The immediate surge from the powerful motor is instantly laugh-out-loud, too. I spy a gap, press the accelerator and zap forward in what feels like a silent, magical time warp. The roads are wet, thanks to the worst storm in the region for 30 years, but there’s no wheelspin from the rear wheels: just limpet-like grip when accelerating. The steering wheel doesn’t fight in your hands either, despite such rapid speed gain.
I can’t lie, this is immediately addictive. I arrive at a red traffic light. Well, how could I possibly resist? The lights change, I stamp on the accelerator and win the Traffic Light Grand Prix with a margin of superiority F1 star Max Verstappen would be proud of. Some clearly find it hard to believe such a compact and futuristic-looking hatchback has such sports car potency.
It soon becomes obvious most onlookers are simply gawping. Honda is right: this really is a car from 2030 beamed onto today’s roads. And it’s a car people can’t help but love. The Honda e’s cheery face, clean-cut lines and charming profile win fans wherever it goes. Probably no other electric car creates such a buzz; you’d need a bright yellow Honda NSX to generate a similar stir, I mused. Fitting, really, given how that is also electrified.
I finally escape the city, and all the smartphones pointing my way, for some quiet and twisting roads through the countryside. It may be an urban EV, but the Honda e comes into its own here. It genuinely handles really well, with poised body control through the bends and firm, confident steering that feels extremely reassuring. Like thoroughbred sports cars (and unlike most small cars) it has high-end independent suspension all-round. You don’t need to know how it works, but you’ll certainly feel the benefit in the depth of the Honda e’s ability. The harder you push, the more assured it feels.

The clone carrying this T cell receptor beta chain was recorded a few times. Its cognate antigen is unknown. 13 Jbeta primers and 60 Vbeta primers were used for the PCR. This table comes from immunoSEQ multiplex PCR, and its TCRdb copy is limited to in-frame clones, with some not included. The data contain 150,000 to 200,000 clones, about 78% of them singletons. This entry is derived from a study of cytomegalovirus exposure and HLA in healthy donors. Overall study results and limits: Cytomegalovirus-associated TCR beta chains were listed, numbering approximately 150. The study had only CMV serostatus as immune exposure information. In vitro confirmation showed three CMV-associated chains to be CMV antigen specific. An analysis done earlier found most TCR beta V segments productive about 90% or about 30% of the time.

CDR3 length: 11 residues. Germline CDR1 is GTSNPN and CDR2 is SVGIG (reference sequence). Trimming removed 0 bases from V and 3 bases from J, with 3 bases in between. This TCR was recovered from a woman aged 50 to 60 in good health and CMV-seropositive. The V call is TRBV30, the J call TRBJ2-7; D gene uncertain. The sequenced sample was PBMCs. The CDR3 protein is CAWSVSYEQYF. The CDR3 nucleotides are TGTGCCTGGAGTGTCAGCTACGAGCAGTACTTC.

Mounting the batteries low down places the centre of gravity close to the ground. It means it feels planted in corners, rather than leaning over into them. And the powerful motor’s instant delivery gives potent drive out of bends, again with the push-from-the-rear attitude of a performance car. It’s unlike any other electric car, and brilliantly satisfying.
Pity the twisty stuff is over too soon (I was being greedy: I’d actually had an hour’s worth of bendy-road fun). The final blast to lunch was on the motorway; in theory, not the urbanite Honda e’s natural environment. In reality, it’s somewhere else it performs superbly. It is quiet, powerful and relaxing, with a settled, big-car ride that feels reassuring and safe. This is a city car that’s capable far beyond its everyday home.
Just to remind me of its conceptual clean-sheet creativity, Honda has set up a challenge in the lunch-stop car park. To demonstrate the brilliant manoeuvrability, I first had to circle a lamp post, using the all-round cameras feeding into the central screen. With a 4.3-metre turning circle, barely longer than the length of the Honda e itself, I soon became dizzy.
Next, the clincher. Reverse into a parking space. Then, drive out and, with full steering lock, turn straight into the next-but-one space. Think about it: this is physically impossible for any other car. Know what? The Honda e managed it – in an almost uncanny optical illusion that has onlookers not believing their eyes. Another example of why the Honda e is a truly unique electric car.
Then, reluctantly, I pull into a charging bay, and plug it in. The info display says 40 minutes until it’s full; time for a quick bite and a leg-stretch – until my guide jumps into the back. He shows me the aquarium display (yes, really), along with how to choose the type and number of fish. I can have alternative wallpapers, if I wish, and connect my Apple iPhone, then configure it in umpteen other ways.
But the clincher is the HDMI input. After stunning me by plugging in a USB and playing a quick movie – in glorious HD and with incredible premium audio sound (it also works with Google Chromecast) – the final surprise was pulled out of his bag: the SNES. Mario Kart was quickly loaded, and I was taken back 30 years to my childhood by the car from 2030. It was surreal, a tantalising taste of how exciting the future will be. Never mind lunch, I was left hungry for more Honda e.
The final jaw-dropper? That this will be a reality for lucky Brits in just a few months’ time. Prepare to be shocked by how exciting the Honda e will be.